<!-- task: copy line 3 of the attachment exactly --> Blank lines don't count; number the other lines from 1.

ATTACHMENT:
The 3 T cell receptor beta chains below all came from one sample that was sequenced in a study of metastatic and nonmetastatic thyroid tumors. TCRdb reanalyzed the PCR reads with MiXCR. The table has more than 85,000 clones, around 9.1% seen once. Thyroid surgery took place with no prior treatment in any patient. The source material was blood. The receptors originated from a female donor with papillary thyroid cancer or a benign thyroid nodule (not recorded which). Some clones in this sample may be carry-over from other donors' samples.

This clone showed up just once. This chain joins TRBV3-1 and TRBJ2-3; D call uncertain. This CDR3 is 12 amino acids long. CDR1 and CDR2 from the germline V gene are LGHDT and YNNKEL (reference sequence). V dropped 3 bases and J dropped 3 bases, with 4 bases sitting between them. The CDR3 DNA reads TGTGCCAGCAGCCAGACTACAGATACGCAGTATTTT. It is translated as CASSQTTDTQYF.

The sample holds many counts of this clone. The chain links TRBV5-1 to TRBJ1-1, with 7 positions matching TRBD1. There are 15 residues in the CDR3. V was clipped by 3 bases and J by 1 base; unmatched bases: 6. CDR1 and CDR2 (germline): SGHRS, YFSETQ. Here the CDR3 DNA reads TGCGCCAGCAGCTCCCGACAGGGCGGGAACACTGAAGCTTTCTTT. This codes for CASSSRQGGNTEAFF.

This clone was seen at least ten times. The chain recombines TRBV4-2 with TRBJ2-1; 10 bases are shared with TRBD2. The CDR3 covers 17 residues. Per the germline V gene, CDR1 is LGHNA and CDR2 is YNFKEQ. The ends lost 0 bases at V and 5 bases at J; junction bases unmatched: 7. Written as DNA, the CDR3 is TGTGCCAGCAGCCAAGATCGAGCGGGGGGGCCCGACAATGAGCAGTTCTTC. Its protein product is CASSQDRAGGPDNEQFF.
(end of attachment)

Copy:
The sample holds many counts of this clone. The chain links TRBV5-1 to TRBJ1-1, with 7 positions matching TRBD1. There are 15 residues in the CDR3. V was clipped by 3 bases and J by 1 base; unmatched bases: 6. CDR1 and CDR2 (germline): SGHRS, YFSETQ. Here the CDR3 DNA reads TGCGCCAGCAGCTCCCGACAGGGCGGGAACACTGAAGCTTTCTTT. This codes for CASSSRQGGNTEAFF.